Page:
At worst a black toenail is diagnosed as melanoma, a very dangerous form of skin cancer. Melanoma tends to grow very slowly so it's important not to dismiss it. In fact, melanoma is the most common cancer of the feet. Unlike our face which we look at every day, many of us ignore our feet.

When found on the feet there is a much higher death rate due to this cancer which can spread throughout the body. That's because we are more likely to find it when it's already too advanced to adequately treat.

Related articles:

Protecting Your Feet From the Sun Can Avoid Skin Cancer Disaster
Guide to Eliminating Ugly Fungal Toenails

Call us today at 206-368-7000 for an appointment. Often same day for emergencies and less than 2 weeks for chronic foot pain. You can also request an appointment online.

Download a copy of our eBook, "No More Foot Pain" .

In addition, our newsletter "Foot Sense" comes out monthly.  You can also check out our past issues. Every issue contains a mouth-watering recipe and can be printed out for easier reading!

Seattle foot and ankle specialist, Dr. Rion Berg offers foot care for patients with bunions, heel pain, diabetes, fungal toenails, ingrown nails, and surgical solutions when needed to residents of Seattle, Bellevue, Kirkland, Shoreline, Lake Forest Park, Mountlake Terrace, Lynnwood and other surrounding suburbs.

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By Dr. Rion Berg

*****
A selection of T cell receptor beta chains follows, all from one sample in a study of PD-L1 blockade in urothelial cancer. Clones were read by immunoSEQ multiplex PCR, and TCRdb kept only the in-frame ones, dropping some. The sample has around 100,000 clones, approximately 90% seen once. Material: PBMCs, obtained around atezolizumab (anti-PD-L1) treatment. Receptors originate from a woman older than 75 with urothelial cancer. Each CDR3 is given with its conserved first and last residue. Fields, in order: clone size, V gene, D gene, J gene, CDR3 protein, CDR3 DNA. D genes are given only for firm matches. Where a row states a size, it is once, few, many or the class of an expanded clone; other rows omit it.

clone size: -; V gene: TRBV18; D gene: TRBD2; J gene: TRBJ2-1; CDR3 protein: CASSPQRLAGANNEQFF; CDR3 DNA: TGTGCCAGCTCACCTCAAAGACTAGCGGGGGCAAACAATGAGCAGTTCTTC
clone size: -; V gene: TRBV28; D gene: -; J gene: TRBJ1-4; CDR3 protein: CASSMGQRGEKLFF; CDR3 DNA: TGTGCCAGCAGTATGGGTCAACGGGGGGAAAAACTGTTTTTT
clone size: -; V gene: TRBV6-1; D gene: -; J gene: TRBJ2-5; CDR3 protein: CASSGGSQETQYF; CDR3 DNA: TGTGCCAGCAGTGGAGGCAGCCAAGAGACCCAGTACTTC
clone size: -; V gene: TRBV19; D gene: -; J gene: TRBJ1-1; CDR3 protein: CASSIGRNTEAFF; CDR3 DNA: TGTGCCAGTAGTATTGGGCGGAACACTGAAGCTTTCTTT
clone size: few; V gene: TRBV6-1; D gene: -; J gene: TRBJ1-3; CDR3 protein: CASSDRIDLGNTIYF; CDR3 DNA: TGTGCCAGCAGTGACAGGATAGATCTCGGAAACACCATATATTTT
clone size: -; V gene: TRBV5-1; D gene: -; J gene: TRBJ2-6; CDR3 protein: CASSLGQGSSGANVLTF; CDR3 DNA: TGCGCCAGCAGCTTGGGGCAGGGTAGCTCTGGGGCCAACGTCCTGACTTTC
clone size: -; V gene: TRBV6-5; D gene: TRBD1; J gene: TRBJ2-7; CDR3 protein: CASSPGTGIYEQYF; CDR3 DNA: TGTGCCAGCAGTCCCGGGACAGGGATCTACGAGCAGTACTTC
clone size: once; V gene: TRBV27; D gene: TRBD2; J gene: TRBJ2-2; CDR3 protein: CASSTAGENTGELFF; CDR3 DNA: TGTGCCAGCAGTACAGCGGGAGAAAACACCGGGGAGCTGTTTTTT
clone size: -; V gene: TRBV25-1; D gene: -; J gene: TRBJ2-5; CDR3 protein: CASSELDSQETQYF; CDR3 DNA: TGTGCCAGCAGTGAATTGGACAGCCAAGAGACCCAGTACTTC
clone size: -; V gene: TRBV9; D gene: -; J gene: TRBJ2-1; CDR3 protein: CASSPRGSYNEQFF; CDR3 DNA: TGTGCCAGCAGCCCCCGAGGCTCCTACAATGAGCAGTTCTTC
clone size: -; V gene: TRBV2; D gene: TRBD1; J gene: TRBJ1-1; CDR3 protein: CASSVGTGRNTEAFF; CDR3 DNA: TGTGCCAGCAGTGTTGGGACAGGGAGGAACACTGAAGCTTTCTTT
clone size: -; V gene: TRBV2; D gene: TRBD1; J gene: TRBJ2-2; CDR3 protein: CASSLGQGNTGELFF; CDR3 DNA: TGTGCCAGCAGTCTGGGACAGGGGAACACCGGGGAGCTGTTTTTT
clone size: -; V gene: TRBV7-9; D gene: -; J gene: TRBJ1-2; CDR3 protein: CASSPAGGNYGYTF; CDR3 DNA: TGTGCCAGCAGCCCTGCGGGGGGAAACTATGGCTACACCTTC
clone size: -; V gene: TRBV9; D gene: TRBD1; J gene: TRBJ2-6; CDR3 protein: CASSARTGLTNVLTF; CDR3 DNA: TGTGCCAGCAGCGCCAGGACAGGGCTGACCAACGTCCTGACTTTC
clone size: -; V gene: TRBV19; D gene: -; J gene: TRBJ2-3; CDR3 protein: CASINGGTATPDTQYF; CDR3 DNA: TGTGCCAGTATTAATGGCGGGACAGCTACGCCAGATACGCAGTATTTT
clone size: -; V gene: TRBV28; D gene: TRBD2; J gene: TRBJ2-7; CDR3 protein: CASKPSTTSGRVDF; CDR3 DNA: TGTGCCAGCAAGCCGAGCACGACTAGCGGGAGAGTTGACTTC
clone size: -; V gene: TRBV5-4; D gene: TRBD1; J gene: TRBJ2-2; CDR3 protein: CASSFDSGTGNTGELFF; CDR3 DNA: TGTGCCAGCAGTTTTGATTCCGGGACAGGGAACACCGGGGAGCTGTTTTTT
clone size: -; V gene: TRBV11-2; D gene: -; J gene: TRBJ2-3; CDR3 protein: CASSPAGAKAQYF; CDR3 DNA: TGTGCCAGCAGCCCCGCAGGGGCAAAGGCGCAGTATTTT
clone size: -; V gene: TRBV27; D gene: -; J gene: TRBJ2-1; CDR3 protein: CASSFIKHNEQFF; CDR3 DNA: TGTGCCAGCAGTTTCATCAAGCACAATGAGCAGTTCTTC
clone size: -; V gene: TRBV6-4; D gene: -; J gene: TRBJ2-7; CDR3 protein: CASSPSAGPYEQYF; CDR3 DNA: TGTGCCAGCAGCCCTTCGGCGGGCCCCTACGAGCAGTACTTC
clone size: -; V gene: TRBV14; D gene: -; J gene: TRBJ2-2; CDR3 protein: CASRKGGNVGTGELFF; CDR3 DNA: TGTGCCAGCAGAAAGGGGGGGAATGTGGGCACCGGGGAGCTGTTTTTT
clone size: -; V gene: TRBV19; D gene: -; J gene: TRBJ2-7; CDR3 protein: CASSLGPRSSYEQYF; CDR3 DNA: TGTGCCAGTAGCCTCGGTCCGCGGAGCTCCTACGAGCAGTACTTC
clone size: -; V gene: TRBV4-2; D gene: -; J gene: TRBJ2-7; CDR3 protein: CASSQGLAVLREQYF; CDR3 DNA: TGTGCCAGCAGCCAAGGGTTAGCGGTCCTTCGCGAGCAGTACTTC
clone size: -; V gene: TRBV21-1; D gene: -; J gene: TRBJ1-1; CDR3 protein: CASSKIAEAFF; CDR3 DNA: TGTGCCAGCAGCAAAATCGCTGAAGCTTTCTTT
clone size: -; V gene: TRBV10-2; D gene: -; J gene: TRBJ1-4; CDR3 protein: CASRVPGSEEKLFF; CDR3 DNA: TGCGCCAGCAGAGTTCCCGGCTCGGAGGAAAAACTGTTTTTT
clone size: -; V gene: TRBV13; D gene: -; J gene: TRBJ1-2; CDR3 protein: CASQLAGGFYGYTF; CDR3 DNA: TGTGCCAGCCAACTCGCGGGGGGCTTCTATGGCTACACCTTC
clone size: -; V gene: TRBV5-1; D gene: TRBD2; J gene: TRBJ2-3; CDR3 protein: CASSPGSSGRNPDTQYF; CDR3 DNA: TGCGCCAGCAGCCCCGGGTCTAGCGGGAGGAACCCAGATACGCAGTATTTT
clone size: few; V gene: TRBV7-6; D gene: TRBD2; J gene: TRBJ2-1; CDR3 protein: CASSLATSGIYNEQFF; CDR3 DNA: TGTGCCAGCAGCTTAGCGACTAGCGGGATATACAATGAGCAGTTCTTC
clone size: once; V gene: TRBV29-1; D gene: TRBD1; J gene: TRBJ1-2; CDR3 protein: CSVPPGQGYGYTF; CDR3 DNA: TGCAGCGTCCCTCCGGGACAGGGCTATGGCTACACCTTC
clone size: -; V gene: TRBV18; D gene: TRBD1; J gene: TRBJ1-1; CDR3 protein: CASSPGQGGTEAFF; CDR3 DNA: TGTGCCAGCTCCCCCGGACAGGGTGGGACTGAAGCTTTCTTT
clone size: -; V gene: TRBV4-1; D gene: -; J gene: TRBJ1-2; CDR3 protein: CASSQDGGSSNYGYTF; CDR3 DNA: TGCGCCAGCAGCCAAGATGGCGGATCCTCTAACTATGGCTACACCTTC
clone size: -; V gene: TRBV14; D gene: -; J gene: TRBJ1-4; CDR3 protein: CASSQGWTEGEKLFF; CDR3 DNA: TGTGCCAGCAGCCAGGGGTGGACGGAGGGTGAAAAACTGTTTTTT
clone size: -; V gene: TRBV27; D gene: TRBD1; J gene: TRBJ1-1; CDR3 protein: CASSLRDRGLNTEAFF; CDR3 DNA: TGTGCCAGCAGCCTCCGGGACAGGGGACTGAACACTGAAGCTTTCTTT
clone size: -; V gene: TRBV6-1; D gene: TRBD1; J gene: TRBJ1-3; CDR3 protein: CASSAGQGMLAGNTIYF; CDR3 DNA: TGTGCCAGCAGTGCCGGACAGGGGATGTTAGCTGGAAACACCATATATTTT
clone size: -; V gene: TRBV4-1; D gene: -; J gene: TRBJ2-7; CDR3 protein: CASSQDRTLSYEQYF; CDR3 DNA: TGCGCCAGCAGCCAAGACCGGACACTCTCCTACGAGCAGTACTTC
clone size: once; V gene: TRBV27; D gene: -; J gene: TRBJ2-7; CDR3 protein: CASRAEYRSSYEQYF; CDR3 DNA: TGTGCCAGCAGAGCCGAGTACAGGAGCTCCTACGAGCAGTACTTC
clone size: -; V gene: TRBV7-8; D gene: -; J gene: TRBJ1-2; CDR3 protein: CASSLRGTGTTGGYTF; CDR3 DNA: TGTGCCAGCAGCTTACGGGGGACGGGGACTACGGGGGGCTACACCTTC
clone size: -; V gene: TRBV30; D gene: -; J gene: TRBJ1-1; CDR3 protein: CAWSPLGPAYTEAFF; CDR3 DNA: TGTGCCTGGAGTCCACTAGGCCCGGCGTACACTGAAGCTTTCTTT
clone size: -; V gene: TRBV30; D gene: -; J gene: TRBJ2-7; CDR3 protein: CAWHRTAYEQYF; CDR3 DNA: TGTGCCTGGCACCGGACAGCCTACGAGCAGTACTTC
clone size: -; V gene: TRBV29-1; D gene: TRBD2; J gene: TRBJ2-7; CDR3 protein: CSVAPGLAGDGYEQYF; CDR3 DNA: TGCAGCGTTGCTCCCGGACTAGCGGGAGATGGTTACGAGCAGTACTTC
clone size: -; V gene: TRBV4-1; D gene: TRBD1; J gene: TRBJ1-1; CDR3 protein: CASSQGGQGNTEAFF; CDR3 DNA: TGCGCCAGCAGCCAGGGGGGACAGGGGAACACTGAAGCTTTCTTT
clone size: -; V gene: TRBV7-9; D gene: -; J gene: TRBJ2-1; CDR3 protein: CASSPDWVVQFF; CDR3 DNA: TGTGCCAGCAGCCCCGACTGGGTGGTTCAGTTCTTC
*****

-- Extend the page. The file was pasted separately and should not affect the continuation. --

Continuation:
October 18, 2017
Category: Heel pain
Tags: bunions  

October is breast cancer awareness month. For many women, a diagnoses of breast cancer can be devastating. Older women, women who got their period very early, late menopause, not exercising, family history, and being overweight after menopause are all risk factors for developing breast cancer.

Although you can’t do anything about your genetics, your age, or when you got and stopped getting your period, you can exercise and help keep your weight down.

For this reason, keeping your feet out of pain and in good working order is essential to keep you exercising.

A study showed that 51% of people who are overweight or obese said that their foot health was good or fair, whereas only 21% of those with normal weight said so.

Why is this so?

For every pound of body weight, you put three pounds of force on your feet when walking and seven pounds when running. Extra body weight can contribute to two of the most common foot problems, such as plantar fasciitis and bunions.

When you’re overweight you’re at greater risk for developing heel pain. The plantar fascia which runs from your toes and inserts into your heel is more likely to get overstretched. This causes microtears at the bottom of your heel leading to the painful inflammation of plantar fasciitis.  

Overweight can also lead to bunion formation, the bony protuberance that sticks out from your big toe. That’s because people with extra weight tend to roll their foot inward or pronate making bunions more likely. Overweight can also accelerate the formation of bunions for those who have flat feet and are already at greater risk.

Wearing supportive shoes and orthotics can help change the way you walk, which can relieve heel pain and slow down the formation of bunions. Even if you’re not overweight wearing high heels, very flat shoes, and flip flops can cause pain in your feet. It’s best to wear supportive shoes with heels that are one inch in height or slightly lower.